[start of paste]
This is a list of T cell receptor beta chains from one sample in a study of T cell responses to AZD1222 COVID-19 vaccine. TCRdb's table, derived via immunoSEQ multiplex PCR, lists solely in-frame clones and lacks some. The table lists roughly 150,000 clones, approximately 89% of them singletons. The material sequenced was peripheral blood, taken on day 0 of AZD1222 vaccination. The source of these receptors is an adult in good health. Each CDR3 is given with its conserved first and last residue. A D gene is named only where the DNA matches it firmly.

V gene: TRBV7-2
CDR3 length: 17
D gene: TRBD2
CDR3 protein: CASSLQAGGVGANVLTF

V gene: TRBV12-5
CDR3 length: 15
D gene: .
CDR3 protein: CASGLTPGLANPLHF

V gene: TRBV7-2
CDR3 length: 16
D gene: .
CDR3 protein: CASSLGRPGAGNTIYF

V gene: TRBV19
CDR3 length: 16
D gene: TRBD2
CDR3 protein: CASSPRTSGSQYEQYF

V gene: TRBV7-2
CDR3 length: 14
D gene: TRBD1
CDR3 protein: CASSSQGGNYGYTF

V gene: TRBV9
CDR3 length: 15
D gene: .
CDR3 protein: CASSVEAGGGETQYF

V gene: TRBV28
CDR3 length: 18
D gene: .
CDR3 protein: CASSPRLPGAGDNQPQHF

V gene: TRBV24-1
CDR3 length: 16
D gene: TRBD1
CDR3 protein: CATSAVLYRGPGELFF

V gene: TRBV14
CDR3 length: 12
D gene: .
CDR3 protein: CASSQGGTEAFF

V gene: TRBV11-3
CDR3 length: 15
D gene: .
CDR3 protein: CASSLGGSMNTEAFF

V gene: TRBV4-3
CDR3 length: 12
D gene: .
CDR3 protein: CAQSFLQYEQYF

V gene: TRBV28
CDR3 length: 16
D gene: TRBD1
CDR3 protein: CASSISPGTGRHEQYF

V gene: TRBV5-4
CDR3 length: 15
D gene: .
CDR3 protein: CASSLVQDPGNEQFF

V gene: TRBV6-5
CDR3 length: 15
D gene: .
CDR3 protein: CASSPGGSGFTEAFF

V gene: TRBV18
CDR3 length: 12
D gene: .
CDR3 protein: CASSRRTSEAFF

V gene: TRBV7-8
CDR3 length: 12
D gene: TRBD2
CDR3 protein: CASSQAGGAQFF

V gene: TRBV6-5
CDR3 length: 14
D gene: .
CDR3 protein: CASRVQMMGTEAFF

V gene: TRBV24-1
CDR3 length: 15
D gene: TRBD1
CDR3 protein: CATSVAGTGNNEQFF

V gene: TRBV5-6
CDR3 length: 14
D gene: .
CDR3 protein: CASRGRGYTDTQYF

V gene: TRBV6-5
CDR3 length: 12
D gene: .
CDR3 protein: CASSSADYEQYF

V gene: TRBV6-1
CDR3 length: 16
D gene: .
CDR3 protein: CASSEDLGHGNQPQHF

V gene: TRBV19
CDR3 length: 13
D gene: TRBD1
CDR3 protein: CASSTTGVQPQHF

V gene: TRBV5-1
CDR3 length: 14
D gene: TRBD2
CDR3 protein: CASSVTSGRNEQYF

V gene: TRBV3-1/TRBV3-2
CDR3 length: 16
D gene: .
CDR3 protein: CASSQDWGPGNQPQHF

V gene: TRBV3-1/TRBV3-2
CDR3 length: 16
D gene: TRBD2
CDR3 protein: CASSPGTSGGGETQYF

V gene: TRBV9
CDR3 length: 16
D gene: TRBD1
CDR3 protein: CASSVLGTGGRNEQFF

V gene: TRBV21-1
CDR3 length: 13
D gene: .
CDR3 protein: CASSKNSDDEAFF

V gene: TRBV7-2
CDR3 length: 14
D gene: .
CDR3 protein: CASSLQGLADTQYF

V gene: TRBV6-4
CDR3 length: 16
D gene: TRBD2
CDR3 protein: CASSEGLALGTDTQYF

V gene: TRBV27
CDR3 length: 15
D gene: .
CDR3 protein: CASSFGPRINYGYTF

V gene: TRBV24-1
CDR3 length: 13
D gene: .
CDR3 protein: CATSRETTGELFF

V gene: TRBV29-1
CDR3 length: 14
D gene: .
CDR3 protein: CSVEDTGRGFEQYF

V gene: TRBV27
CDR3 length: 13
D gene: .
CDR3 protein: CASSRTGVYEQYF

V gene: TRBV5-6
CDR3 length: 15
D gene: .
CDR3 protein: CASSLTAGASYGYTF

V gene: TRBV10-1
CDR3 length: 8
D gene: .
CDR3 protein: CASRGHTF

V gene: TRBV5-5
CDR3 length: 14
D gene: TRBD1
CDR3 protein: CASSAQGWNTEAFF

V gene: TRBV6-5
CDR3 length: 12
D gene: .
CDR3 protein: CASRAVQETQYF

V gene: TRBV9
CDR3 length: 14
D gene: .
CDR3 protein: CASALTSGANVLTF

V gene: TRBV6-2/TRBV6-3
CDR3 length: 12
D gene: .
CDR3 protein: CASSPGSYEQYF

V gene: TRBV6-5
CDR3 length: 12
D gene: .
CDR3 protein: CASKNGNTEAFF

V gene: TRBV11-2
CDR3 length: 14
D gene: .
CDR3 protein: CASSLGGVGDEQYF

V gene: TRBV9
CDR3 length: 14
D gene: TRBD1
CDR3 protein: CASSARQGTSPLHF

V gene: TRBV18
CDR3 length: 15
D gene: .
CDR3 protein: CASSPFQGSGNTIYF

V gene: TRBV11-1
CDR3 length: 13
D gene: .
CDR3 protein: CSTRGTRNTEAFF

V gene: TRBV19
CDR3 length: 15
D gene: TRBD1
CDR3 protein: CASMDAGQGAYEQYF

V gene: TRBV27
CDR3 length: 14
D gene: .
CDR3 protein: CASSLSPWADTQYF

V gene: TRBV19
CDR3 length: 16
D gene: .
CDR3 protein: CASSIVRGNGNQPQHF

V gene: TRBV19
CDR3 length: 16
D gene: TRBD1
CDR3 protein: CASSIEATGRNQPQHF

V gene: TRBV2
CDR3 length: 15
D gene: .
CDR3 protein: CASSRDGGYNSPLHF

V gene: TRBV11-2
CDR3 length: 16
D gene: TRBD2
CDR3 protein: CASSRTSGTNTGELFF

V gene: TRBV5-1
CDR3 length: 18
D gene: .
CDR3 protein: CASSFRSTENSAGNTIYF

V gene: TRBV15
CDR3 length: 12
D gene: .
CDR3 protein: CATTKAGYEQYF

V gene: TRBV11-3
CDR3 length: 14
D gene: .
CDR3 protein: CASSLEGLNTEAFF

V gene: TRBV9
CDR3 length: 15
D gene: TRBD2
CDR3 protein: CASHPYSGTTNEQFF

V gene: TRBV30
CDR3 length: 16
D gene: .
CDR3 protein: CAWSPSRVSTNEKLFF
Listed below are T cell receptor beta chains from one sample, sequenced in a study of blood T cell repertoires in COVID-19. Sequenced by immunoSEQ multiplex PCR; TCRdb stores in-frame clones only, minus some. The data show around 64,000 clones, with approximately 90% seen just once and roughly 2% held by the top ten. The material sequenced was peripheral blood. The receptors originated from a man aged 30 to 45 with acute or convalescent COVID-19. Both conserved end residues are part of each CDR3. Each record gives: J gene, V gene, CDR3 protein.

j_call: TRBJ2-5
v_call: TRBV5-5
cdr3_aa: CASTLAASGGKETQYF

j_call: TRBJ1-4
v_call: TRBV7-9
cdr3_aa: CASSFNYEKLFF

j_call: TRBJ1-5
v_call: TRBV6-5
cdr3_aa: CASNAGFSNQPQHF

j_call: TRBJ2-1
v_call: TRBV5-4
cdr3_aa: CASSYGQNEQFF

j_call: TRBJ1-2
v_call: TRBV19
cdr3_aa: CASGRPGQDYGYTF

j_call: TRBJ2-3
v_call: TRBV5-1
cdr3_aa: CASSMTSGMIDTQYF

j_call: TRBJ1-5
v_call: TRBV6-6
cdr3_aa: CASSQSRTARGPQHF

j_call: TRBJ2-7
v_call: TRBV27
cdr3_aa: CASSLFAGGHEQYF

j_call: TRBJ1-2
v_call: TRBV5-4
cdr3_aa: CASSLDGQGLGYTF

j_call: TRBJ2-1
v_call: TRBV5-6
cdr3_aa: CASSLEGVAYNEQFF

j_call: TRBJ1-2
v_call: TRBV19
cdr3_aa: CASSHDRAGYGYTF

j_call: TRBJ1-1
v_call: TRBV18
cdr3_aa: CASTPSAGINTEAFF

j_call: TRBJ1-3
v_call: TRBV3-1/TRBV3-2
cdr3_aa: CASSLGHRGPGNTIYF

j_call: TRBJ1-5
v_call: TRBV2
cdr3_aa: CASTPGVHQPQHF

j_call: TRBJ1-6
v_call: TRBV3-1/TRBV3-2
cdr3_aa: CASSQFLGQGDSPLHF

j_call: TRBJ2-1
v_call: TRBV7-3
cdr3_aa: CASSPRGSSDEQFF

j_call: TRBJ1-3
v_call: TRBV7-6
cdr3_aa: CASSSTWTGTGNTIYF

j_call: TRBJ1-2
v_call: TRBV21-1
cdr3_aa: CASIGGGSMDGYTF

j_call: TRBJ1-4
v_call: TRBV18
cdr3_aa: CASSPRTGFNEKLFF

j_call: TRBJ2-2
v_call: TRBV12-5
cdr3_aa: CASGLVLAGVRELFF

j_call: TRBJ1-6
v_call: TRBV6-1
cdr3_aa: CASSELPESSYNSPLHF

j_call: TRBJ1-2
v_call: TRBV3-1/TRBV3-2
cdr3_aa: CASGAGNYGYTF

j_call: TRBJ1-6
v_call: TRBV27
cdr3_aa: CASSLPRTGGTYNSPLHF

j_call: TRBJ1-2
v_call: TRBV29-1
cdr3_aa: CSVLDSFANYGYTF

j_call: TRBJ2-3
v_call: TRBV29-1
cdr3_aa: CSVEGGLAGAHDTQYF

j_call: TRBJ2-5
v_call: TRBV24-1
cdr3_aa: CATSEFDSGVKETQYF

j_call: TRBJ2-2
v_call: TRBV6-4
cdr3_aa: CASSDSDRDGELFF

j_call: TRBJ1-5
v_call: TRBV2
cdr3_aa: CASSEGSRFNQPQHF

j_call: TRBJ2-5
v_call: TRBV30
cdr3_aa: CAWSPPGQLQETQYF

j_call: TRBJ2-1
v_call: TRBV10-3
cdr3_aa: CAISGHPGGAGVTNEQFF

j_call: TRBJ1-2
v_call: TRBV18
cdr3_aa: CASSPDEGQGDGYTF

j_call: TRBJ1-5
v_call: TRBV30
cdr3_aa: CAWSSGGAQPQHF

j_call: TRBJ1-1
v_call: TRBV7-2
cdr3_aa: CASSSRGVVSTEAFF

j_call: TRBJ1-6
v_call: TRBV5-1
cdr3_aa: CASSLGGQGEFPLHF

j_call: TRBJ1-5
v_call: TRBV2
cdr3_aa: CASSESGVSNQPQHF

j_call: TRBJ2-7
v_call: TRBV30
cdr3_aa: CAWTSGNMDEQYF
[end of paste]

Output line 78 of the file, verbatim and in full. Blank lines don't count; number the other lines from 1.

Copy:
V gene: TRBV6-5